Lights and Tones Blog

FILM PHOTOGRAPHY: 02/03/18 – Rediscovering Film

It was 25 years ago when I last time shot on film. Meanwhile buying a film camera became quite affordable. It’s been on my mind for a year now to buy one and try it again. I pulled the trigger a couple of months ago. Earlier I used Canon FD lenses on my Sony A7/A7II with adapter so I decided buying an FD body with some primes. I also bought a couple of rolls of 35mm films, black and white and colour as well. I don’t want to process my negatives at home so I picked a reliable lab and sent there the results. I shot about 4-5 different films but I wasn’t really satisfied with the result. Although the films brought their typical tones and colours but the resolution was far from my expectations. Digital technology improved a lot in the last 10-15 years. The newest sensors and lenses are capable of stunning results. I decided to sell the Canon FD set and try medium format. I wanted to go for the biggest available negative which is not panoramic yet. The obvious choice was 6x9. The problem is it’s only available in rangefinder format. Fujifilm’s GW690 and GSW690 series are terrific cameras but no through-the-lens option is available. I could have gone for 6x8 which is Fujifilm GX680 series but this was rather built for using in studio. They are heavy and only slow glasses are available. The next step was 6x7. Here the options were Pentax, Mamiya and Bronica brands all of them have interchangeable lenses and through-the-lens viewfinders. Pentax 67 has focal plane shutter, Mamiya’s have bellows focusing. That’s why I picked Bronica’s GS-1 camera. It’s a nicely built-up system with relatively light body and a wide choice of leaf shutter lenses. I bought a used one from eBay with the PG 100mm F3.5 lens, 6x7 120 film back and AE prism finder. I also bought a couple of rolls of Ilford black and white films. I also decided that it was worth to scan my own negatives to save some money that's why I invested into an Epson V550 scanner. After the first two rolls I have to admit, medium format film plays in a different league. There is something magic in it. The rendering of the lenses combined with the tones of the film gives something special difficult to describe. Here I don’t have any problem with resolution. It’s at least as sharp as a good full frame digital sensor. Precise focusing needs practising but the huge focusing screen is a big help. The viewfinders of today’s DSLR’s can’t compete with it.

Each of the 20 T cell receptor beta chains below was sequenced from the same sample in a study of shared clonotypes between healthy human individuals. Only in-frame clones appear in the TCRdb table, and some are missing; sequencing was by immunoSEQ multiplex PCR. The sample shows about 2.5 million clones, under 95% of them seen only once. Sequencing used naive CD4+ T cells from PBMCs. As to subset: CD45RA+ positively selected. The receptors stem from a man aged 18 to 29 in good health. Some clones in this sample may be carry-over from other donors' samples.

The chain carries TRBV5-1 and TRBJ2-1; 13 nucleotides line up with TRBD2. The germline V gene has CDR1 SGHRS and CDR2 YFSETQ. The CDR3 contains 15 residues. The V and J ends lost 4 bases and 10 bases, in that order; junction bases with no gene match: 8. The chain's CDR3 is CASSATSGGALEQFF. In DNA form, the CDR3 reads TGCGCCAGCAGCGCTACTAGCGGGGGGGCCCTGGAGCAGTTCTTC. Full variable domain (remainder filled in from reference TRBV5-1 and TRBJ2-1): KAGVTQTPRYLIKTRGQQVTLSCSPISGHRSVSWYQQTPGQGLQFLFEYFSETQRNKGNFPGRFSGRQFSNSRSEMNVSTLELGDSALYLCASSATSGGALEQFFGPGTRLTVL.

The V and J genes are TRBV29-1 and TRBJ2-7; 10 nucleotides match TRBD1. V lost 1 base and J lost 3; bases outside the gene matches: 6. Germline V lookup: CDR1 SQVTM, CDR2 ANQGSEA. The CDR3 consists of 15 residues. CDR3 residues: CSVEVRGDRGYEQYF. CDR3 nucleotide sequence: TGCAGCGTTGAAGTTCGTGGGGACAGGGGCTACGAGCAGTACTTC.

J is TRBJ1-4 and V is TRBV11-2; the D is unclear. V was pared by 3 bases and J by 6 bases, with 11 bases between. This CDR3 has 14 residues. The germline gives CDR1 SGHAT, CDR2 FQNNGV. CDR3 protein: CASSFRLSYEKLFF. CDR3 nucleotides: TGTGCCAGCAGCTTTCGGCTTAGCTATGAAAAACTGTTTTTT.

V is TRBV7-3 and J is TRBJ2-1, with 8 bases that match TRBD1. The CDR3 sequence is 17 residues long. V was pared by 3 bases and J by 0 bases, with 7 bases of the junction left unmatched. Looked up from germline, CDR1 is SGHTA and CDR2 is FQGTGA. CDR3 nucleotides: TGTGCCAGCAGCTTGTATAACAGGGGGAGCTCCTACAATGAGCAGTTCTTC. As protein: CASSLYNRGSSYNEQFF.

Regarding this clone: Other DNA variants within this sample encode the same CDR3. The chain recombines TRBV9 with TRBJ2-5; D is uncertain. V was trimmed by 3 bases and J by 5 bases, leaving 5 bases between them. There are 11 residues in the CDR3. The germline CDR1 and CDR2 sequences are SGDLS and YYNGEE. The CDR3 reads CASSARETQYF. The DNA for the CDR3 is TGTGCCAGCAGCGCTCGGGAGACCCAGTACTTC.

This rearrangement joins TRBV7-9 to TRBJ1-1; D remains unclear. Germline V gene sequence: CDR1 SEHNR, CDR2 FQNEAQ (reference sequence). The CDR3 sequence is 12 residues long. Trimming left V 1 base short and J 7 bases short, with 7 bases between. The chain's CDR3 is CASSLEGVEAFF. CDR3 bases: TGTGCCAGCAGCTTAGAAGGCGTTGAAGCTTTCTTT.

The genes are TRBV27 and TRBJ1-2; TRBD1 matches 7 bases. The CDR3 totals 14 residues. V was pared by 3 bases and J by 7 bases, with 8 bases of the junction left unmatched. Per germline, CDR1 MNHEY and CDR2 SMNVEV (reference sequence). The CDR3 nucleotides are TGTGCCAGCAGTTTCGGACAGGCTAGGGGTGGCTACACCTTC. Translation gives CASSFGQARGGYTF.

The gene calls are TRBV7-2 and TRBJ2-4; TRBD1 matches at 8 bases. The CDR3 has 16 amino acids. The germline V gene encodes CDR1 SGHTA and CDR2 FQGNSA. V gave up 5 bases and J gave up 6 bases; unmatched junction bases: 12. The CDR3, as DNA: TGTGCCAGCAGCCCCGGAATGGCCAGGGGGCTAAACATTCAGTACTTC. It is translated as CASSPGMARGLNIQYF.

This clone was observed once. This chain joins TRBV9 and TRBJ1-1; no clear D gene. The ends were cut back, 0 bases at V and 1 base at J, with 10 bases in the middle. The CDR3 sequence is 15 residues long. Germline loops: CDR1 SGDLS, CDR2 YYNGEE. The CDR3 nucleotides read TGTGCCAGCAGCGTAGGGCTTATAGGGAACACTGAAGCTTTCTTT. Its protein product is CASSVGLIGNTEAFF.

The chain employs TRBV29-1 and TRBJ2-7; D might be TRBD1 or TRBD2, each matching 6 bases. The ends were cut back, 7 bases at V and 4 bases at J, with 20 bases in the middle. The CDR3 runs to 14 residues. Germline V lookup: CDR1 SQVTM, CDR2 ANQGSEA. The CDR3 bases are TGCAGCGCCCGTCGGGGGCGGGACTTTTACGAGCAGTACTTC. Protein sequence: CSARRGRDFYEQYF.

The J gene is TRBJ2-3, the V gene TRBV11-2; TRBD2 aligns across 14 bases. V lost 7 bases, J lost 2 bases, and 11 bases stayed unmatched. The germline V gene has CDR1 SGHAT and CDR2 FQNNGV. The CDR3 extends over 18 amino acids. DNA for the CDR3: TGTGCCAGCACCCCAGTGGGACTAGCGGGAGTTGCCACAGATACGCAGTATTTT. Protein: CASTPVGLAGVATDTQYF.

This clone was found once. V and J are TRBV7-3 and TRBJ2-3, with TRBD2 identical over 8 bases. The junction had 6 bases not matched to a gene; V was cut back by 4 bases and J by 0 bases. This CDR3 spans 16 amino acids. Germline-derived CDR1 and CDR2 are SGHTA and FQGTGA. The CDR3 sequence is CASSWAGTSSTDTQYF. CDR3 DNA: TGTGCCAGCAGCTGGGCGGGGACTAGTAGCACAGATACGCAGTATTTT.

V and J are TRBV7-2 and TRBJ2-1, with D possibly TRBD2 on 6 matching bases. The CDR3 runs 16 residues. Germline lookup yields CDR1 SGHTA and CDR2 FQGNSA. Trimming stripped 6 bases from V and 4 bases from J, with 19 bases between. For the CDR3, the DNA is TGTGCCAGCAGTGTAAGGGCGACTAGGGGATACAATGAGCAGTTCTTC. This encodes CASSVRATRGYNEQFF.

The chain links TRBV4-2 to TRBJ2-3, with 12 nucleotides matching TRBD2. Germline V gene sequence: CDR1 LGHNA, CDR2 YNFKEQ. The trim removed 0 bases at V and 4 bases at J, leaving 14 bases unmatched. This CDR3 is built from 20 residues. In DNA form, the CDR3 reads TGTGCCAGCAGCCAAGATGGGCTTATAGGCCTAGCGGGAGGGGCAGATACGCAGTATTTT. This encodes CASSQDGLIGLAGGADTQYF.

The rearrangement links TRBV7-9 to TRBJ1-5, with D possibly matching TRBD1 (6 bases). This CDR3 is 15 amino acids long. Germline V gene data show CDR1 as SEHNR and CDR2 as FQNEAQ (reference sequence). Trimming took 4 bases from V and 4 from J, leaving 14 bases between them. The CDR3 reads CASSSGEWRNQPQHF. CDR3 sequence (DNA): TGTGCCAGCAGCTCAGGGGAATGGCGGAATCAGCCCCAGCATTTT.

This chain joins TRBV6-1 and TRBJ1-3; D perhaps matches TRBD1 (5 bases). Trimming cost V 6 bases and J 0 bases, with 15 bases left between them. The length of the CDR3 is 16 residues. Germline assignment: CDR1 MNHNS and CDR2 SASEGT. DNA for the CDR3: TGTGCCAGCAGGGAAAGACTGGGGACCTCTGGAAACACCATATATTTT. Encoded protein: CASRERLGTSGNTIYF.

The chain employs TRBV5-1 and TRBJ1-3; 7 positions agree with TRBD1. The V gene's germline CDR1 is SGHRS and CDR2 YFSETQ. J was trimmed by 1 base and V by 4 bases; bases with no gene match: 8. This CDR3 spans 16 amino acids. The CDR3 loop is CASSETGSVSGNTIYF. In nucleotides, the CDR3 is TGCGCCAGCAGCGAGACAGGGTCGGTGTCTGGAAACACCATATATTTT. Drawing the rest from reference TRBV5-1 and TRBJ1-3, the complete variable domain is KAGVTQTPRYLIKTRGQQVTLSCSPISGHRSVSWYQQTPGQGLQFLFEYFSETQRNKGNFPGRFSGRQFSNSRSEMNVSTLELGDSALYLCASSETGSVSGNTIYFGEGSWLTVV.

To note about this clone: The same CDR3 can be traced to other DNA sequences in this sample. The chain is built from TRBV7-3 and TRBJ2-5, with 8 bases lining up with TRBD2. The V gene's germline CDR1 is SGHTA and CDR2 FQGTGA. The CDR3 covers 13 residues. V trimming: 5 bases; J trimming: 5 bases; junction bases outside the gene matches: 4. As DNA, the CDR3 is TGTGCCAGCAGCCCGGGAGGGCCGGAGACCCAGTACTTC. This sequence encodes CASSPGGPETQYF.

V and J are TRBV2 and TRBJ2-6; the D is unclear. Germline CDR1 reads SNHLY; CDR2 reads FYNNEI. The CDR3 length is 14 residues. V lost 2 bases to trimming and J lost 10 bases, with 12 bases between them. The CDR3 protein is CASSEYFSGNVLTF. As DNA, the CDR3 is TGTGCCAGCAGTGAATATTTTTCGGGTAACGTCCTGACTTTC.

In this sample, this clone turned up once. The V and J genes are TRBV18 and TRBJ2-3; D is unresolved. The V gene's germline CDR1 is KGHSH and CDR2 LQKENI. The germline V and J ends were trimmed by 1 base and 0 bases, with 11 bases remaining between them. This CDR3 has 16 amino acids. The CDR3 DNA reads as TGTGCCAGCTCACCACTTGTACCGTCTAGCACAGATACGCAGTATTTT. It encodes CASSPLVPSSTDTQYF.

Here are some results from my first two rolls.

A portrait of my son. Look at the details around the eyes. Ilford Delta 400 was used and PG 100mm F3.5 wide open.

The next four images were shot on Ilford FP4+.

I’m going to carry on discovering and learning medium format film photography. I have some more black and white film to try and after using them I’d like to shoot with Kodak’s Ektar and the very famous Fuljifilm Velvia 50 RVP. Later I’m plannig to post a review of the Bronica GS-1 system too. Am I going to keep it? I decide it later. It’s not too expensive but still a fair amount investment into gear. Although it’s a new, different experience I enjoy a lot, one thing is sure: I’m not going to stop using digital as it has its own place in my photography.